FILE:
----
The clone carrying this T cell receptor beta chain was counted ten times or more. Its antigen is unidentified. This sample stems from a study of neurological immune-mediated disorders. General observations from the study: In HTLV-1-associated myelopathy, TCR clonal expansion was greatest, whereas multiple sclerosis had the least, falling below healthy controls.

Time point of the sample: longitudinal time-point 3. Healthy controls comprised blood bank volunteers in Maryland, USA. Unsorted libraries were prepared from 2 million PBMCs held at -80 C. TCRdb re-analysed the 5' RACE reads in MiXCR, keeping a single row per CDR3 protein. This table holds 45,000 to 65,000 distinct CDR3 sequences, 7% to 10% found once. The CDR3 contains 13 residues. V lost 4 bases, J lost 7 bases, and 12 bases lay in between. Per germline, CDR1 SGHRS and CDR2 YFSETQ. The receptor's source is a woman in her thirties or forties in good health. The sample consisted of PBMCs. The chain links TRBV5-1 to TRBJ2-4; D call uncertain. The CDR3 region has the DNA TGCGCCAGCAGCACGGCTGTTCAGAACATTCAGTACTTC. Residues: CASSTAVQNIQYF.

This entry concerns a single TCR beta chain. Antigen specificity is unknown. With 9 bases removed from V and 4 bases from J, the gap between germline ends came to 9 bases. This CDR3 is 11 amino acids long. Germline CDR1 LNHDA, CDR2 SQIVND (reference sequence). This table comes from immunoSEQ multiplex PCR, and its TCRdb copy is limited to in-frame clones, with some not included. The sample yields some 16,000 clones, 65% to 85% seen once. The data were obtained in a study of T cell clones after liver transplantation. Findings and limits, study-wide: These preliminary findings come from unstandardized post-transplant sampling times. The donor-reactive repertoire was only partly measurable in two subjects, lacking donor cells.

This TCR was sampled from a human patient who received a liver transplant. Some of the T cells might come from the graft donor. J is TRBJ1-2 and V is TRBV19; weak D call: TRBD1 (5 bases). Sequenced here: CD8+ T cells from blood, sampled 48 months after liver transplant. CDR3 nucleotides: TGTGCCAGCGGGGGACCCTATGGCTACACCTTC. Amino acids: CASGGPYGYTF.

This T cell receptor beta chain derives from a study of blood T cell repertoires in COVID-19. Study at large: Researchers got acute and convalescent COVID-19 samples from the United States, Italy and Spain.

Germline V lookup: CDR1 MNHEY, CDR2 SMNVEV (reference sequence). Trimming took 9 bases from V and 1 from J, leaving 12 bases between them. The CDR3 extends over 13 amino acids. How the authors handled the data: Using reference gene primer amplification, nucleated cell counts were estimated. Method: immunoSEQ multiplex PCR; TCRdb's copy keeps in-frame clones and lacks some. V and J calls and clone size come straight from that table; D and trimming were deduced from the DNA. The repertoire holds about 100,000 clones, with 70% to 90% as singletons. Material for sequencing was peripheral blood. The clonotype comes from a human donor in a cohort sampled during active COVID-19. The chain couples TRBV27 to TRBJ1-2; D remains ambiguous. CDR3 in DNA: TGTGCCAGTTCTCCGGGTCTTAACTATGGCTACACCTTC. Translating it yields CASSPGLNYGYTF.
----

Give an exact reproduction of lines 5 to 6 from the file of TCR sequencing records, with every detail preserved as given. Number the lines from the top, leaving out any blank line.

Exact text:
This T cell receptor beta chain derives from a study of blood T cell repertoires in COVID-19. Study at large: Researchers got acute and convalescent COVID-19 samples from the United States, Italy and Spain.

Germline V lookup: CDR1 MNHEY, CDR2 SMNVEV (reference sequence). Trimming took 9 bases from V and 1 from J, leaving 12 bases between them. The CDR3 extends over 13 amino acids. How the authors handled the data: Using reference gene primer amplification, nucleated cell counts were estimated. Method: immunoSEQ multiplex PCR; TCRdb's copy keeps in-frame clones and lacks some. V and J calls and clone size come straight from that table; D and trimming were deduced from the DNA. The repertoire holds about 100,000 clones, with 70% to 90% as singletons. Material for sequencing was peripheral blood. The clonotype comes from a human donor in a cohort sampled during active COVID-19. The chain couples TRBV27 to TRBJ1-2; D remains ambiguous. CDR3 in DNA: TGTGCCAGTTCTCCGGGTCTTAACTATGGCTACACCTTC. Translating it yields CASSPGLNYGYTF.